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It is normal to see dead bees around the hive?

Hello I’m David, I’m new on beekeeping recently I got my first bees this week and I have couple of questions if someone can help me with it.

I found dead bees around the hive that is normal?
I’m located in Melbourne northern suburbs and Im feeding the bees with the syrup. Did anyone know when I can stop feeding them ?
Or should I feed them Until the fill up all the frames?
I have a bees feeder located next to the hive. Should I put the feeder inside the box or I can leave outside as the photo ?

Some dead bees are normal around any hive so if its only a few don’t worry. Did you get a package or a nuc?

As for the feeding, don’t blindly keep feeding them. Feeding is a balancing act, you want them to build comb and stores but not become honeybound so the queen has nowhere to lay, you want the hive population to grow. Just keep a good watch on them. One tip is to put a bit of food colour in your syrup so you can tell the difference between it and nectar. Once they start bringing in a good supply of nectar is the time to really back off the feeding. Also the colour lets you tell what honey not to harvest, you don’t want sugar water “honey”.



Feeding outside the hive is generally regarded as bad practice.
It will lead to robbing from other bees aand wasps and spread of disease.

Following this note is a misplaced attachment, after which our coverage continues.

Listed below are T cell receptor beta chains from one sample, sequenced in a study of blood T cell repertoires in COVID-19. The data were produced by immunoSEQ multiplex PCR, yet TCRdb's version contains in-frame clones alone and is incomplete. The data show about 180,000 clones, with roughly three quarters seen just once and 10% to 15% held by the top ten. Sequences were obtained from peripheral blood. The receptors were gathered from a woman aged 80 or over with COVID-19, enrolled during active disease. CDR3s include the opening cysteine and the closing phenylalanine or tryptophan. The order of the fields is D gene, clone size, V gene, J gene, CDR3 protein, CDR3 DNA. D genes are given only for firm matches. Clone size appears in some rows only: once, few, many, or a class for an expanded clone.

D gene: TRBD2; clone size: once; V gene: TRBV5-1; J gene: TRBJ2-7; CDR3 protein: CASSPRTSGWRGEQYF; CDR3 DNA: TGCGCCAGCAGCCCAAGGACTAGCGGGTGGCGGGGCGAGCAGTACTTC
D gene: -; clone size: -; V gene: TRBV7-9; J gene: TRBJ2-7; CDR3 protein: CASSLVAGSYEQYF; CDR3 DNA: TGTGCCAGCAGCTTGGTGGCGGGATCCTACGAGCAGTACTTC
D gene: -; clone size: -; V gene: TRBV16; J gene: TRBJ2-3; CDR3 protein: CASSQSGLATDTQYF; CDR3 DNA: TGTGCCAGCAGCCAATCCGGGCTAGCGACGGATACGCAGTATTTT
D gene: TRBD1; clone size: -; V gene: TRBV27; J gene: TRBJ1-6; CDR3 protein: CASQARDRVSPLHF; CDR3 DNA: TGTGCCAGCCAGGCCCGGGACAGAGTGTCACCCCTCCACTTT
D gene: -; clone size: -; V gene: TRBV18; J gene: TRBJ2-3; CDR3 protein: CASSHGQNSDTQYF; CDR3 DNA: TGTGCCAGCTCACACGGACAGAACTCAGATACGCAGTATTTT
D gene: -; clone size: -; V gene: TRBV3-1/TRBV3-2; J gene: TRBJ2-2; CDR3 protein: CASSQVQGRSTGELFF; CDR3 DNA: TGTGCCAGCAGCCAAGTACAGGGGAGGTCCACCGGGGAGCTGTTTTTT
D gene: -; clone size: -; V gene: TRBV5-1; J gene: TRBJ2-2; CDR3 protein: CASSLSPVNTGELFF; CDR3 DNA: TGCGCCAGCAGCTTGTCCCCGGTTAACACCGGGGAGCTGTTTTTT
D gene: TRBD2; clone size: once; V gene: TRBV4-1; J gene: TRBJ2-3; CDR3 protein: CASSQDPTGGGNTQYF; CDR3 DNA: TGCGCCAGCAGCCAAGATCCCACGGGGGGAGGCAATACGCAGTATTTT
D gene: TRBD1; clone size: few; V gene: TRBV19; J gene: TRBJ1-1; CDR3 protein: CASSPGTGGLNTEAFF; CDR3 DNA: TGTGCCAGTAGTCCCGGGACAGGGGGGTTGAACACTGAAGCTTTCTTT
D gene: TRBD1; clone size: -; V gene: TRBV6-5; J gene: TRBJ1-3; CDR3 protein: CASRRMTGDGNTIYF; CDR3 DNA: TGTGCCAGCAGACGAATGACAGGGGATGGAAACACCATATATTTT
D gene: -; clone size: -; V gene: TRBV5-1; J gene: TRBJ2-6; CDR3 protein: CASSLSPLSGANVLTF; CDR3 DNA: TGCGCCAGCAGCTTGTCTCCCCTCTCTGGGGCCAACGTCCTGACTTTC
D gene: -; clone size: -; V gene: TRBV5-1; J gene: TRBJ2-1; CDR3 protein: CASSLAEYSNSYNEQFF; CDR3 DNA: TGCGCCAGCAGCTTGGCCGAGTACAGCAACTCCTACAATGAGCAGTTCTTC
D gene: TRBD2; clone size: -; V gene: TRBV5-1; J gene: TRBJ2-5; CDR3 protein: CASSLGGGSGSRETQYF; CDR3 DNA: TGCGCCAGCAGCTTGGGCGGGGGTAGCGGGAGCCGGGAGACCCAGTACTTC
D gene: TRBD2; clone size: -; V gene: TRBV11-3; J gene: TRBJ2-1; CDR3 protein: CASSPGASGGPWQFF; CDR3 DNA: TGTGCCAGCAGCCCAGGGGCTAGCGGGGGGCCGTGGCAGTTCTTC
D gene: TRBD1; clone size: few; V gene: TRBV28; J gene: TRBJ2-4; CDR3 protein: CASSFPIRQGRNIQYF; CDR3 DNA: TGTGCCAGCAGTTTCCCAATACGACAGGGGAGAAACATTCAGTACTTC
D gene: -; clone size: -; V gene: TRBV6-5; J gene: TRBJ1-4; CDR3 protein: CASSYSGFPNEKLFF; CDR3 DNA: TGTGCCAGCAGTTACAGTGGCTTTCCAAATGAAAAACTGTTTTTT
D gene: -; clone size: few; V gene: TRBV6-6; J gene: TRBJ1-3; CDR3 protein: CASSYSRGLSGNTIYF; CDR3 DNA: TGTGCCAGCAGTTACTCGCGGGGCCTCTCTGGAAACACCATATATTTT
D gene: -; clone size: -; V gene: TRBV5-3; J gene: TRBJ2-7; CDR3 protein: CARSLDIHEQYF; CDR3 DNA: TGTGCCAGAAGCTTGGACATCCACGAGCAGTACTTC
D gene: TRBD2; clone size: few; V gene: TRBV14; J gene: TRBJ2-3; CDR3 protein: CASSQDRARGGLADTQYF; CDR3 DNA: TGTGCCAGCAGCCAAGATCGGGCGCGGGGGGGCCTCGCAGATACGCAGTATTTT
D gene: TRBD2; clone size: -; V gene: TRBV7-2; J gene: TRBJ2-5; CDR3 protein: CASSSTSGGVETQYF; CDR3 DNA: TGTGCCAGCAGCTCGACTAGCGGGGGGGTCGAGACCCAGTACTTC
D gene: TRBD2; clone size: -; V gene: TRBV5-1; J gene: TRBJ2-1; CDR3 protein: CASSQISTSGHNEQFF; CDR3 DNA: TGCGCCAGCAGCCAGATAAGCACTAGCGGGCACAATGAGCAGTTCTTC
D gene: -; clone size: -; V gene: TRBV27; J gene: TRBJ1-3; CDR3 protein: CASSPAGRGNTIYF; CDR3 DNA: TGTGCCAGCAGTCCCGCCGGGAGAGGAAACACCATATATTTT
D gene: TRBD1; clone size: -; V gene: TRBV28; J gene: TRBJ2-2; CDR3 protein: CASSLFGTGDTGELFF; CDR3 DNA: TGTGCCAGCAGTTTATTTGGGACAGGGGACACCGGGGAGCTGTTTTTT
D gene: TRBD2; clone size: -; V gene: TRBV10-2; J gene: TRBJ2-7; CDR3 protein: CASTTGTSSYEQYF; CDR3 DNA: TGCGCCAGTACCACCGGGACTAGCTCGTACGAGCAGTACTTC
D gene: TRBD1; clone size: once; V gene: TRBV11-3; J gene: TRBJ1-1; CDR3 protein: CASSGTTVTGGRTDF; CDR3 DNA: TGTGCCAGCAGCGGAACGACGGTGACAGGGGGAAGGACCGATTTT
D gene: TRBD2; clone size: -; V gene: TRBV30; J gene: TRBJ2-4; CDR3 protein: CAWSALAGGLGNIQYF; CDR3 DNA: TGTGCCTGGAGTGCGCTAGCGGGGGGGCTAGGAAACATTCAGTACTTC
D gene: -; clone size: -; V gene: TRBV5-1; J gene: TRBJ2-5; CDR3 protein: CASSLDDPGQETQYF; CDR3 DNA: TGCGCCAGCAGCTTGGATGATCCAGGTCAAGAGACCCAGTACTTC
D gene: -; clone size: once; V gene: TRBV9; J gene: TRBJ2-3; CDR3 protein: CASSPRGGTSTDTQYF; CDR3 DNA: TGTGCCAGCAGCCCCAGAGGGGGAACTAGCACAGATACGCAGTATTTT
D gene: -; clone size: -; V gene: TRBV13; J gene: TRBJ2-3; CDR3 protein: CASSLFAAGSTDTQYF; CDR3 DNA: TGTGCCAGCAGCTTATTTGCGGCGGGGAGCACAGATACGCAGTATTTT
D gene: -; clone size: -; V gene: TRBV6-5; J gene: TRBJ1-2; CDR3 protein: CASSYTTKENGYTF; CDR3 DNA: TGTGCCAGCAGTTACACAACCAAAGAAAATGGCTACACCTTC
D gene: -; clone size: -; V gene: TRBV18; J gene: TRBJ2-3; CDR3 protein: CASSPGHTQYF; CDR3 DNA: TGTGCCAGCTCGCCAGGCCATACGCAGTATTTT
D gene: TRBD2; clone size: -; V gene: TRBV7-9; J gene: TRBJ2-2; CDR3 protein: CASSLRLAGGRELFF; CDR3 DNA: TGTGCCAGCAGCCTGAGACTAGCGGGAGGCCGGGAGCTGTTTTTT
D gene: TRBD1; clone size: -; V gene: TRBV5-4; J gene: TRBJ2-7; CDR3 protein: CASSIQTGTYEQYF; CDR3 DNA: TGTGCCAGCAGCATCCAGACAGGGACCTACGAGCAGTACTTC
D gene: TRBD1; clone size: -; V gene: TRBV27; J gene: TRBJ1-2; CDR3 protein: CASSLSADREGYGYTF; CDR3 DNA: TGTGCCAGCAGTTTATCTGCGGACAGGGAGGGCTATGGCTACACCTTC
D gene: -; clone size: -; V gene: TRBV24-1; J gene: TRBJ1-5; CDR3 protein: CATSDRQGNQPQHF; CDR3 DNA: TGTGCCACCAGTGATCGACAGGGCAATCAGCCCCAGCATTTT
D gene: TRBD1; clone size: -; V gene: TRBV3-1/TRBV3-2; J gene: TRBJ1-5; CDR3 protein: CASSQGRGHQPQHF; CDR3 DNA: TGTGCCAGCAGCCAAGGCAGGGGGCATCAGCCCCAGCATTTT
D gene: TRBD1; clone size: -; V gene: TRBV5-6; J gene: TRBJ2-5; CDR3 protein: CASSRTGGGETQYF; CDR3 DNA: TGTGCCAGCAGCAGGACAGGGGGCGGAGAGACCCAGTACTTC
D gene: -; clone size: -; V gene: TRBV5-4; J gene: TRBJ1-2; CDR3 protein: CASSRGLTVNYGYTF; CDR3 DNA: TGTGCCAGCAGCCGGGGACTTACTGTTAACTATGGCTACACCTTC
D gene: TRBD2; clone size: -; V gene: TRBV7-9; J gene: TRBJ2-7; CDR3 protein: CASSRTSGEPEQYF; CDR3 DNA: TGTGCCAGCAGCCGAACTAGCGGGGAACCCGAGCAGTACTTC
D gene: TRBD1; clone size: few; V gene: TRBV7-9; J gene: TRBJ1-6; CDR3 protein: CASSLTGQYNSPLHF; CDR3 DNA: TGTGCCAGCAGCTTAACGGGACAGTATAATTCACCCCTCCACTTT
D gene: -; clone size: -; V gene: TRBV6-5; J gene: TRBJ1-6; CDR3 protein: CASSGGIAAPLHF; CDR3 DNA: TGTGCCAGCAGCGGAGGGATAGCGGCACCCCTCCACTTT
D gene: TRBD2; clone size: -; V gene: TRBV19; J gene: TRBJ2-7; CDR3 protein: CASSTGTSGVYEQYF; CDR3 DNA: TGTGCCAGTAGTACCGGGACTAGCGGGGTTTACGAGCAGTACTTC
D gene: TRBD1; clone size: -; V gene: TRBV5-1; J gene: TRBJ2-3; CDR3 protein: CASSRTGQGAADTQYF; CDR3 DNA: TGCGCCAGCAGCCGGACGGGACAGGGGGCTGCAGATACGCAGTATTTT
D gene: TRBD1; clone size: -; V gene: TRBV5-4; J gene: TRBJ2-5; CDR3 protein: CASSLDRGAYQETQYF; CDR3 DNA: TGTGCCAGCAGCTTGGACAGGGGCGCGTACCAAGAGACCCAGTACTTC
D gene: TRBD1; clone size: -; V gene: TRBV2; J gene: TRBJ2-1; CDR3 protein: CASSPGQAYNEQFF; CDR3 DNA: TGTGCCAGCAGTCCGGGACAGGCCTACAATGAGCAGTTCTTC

Hi David, welcome to the Flow Forum :slight_smile: and to the wonderful world of beekeeping.

Dead bees at the front of the hive can indicate a few things but generally a few is normal. Consider that worker bees live for just around 43 days and the cycle of life in a hive is pretty frequent. If you relocated your hive and the bees were locked in for a bit of time, the caretaker bees would have quickly removed the dead bees from the hive and this could be what you are seeing. Other cases could include poisoning or the colony downsizing in time for winter.

Feeding a colony sugar syrup at the establishment is intended to support the bees to build comb and get them quickly to a strong point of establishment. I would suggest keeping a close eye on forage available for your bees and if there is decent supply, avoid using the sugar syrup once the bees are at about 80% capacity with drawn comb. Bees will choose nectar of sugar syrup too, I’ve heard.

Overall, my recommendations are to be mindful and considerate of local practices (I assume it’s normal to feed nuc’s sugar syrup in Melbourne), choose nectar of sugar syrup if you can, keep a close eye on the colony to to gauge what’s going on and make your own observations and decisions for what you think is best for the colony.

The feeder should always be inside the box to prevent robbing or spread of disease. Here’s a great video by Cedar with some examples you can use - https://www.youtube.com/watch?v=00qT8O2MyxQ

I hope this helps. B

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Thanks for the advice

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Thanks Bianca for your information :+1:t2:

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